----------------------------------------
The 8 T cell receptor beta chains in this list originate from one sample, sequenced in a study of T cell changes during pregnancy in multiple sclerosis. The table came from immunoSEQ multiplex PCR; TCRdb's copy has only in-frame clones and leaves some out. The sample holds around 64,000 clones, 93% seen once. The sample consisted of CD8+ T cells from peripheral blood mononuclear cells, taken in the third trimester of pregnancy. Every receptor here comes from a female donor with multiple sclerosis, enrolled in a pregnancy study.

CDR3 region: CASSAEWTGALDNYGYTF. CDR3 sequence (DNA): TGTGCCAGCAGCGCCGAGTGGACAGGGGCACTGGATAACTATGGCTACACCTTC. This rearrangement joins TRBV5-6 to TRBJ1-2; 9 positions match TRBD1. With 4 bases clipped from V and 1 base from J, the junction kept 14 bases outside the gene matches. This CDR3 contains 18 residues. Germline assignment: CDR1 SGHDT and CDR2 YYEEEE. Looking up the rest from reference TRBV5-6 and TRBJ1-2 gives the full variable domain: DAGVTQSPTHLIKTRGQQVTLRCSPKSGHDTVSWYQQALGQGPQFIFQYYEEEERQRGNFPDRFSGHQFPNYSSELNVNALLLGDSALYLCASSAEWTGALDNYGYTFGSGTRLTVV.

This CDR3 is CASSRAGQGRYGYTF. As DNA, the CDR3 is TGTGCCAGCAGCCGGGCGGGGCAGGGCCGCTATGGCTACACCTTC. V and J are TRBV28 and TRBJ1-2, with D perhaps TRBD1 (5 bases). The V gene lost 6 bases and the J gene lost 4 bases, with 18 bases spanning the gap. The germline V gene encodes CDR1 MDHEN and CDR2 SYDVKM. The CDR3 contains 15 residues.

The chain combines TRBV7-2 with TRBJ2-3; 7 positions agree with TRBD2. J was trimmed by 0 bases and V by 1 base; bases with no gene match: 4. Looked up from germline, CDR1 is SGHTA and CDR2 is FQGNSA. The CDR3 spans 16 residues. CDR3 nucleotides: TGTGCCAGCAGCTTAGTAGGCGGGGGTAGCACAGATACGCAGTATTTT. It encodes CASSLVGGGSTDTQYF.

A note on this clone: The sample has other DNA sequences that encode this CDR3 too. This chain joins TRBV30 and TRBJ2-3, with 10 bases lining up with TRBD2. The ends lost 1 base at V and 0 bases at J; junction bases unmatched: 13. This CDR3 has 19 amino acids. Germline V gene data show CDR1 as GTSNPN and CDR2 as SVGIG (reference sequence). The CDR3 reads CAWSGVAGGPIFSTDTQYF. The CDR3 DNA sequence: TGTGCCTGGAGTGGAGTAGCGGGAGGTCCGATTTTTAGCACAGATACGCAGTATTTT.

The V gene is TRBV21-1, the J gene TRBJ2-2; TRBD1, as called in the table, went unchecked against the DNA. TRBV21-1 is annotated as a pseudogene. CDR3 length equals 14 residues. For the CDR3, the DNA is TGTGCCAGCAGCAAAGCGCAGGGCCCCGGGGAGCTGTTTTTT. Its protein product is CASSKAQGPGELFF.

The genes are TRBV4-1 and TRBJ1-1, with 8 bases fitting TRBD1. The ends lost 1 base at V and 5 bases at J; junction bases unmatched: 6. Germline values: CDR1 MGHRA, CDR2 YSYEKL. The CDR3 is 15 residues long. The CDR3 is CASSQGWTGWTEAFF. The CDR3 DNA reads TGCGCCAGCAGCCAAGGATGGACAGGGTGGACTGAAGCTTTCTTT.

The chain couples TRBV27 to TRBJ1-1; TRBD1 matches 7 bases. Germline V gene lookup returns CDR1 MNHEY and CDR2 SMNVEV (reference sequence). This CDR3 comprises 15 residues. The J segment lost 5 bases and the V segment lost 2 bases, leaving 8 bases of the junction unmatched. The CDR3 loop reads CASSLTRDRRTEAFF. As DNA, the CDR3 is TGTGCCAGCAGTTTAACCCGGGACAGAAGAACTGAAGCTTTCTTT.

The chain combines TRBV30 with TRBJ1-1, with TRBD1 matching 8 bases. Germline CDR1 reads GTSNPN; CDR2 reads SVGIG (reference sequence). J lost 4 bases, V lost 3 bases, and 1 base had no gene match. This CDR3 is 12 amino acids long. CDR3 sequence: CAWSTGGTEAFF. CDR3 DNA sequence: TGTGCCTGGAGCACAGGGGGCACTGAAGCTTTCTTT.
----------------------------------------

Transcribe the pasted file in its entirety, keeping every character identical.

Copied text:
The 8 T cell receptor beta chains in this list originate from one sample, sequenced in a study of T cell changes during pregnancy in multiple sclerosis. The table came from immunoSEQ multiplex PCR; TCRdb's copy has only in-frame clones and leaves some out. The sample holds around 64,000 clones, 93% seen once. The sample consisted of CD8+ T cells from peripheral blood mononuclear cells, taken in the third trimester of pregnancy. Every receptor here comes from a female donor with multiple sclerosis, enrolled in a pregnancy study.

CDR3 region: CASSAEWTGALDNYGYTF. CDR3 sequence (DNA): TGTGCCAGCAGCGCCGAGTGGACAGGGGCACTGGATAACTATGGCTACACCTTC. This rearrangement joins TRBV5-6 to TRBJ1-2; 9 positions match TRBD1. With 4 bases clipped from V and 1 base from J, the junction kept 14 bases outside the gene matches. This CDR3 contains 18 residues. Germline assignment: CDR1 SGHDT and CDR2 YYEEEE. Looking up the rest from reference TRBV5-6 and TRBJ1-2 gives the full variable domain: DAGVTQSPTHLIKTRGQQVTLRCSPKSGHDTVSWYQQALGQGPQFIFQYYEEEERQRGNFPDRFSGHQFPNYSSELNVNALLLGDSALYLCASSAEWTGALDNYGYTFGSGTRLTVV.

This CDR3 is CASSRAGQGRYGYTF. As DNA, the CDR3 is TGTGCCAGCAGCCGGGCGGGGCAGGGCCGCTATGGCTACACCTTC. V and J are TRBV28 and TRBJ1-2, with D perhaps TRBD1 (5 bases). The V gene lost 6 bases and the J gene lost 4 bases, with 18 bases spanning the gap. The germline V gene encodes CDR1 MDHEN and CDR2 SYDVKM. The CDR3 contains 15 residues.

The chain combines TRBV7-2 with TRBJ2-3; 7 positions agree with TRBD2. J was trimmed by 0 bases and V by 1 base; bases with no gene match: 4. Looked up from germline, CDR1 is SGHTA and CDR2 is FQGNSA. The CDR3 spans 16 residues. CDR3 nucleotides: TGTGCCAGCAGCTTAGTAGGCGGGGGTAGCACAGATACGCAGTATTTT. It encodes CASSLVGGGSTDTQYF.

A note on this clone: The sample has other DNA sequences that encode this CDR3 too. This chain joins TRBV30 and TRBJ2-3, with 10 bases lining up with TRBD2. The ends lost 1 base at V and 0 bases at J; junction bases unmatched: 13. This CDR3 has 19 amino acids. Germline V gene data show CDR1 as GTSNPN and CDR2 as SVGIG (reference sequence). The CDR3 reads CAWSGVAGGPIFSTDTQYF. The CDR3 DNA sequence: TGTGCCTGGAGTGGAGTAGCGGGAGGTCCGATTTTTAGCACAGATACGCAGTATTTT.

The V gene is TRBV21-1, the J gene TRBJ2-2; TRBD1, as called in the table, went unchecked against the DNA. TRBV21-1 is annotated as a pseudogene. CDR3 length equals 14 residues. For the CDR3, the DNA is TGTGCCAGCAGCAAAGCGCAGGGCCCCGGGGAGCTGTTTTTT. Its protein product is CASSKAQGPGELFF.

The genes are TRBV4-1 and TRBJ1-1, with 8 bases fitting TRBD1. The ends lost 1 base at V and 5 bases at J; junction bases unmatched: 6. Germline values: CDR1 MGHRA, CDR2 YSYEKL. The CDR3 is 15 residues long. The CDR3 is CASSQGWTGWTEAFF. The CDR3 DNA reads TGCGCCAGCAGCCAAGGATGGACAGGGTGGACTGAAGCTTTCTTT.

The chain couples TRBV27 to TRBJ1-1; TRBD1 matches 7 bases. Germline V gene lookup returns CDR1 MNHEY and CDR2 SMNVEV (reference sequence). This CDR3 comprises 15 residues. The J segment lost 5 bases and the V segment lost 2 bases, leaving 8 bases of the junction unmatched. The CDR3 loop reads CASSLTRDRRTEAFF. As DNA, the CDR3 is TGTGCCAGCAGTTTAACCCGGGACAGAAGAACTGAAGCTTTCTTT.

The chain combines TRBV30 with TRBJ1-1, with TRBD1 matching 8 bases. Germline CDR1 reads GTSNPN; CDR2 reads SVGIG (reference sequence). J lost 4 bases, V lost 3 bases, and 1 base had no gene match. This CDR3 is 12 amino acids long. CDR3 sequence: CAWSTGGTEAFF. CDR3 DNA sequence: TGTGCCTGGAGCACAGGGGGCACTGAAGCTTTCTTT.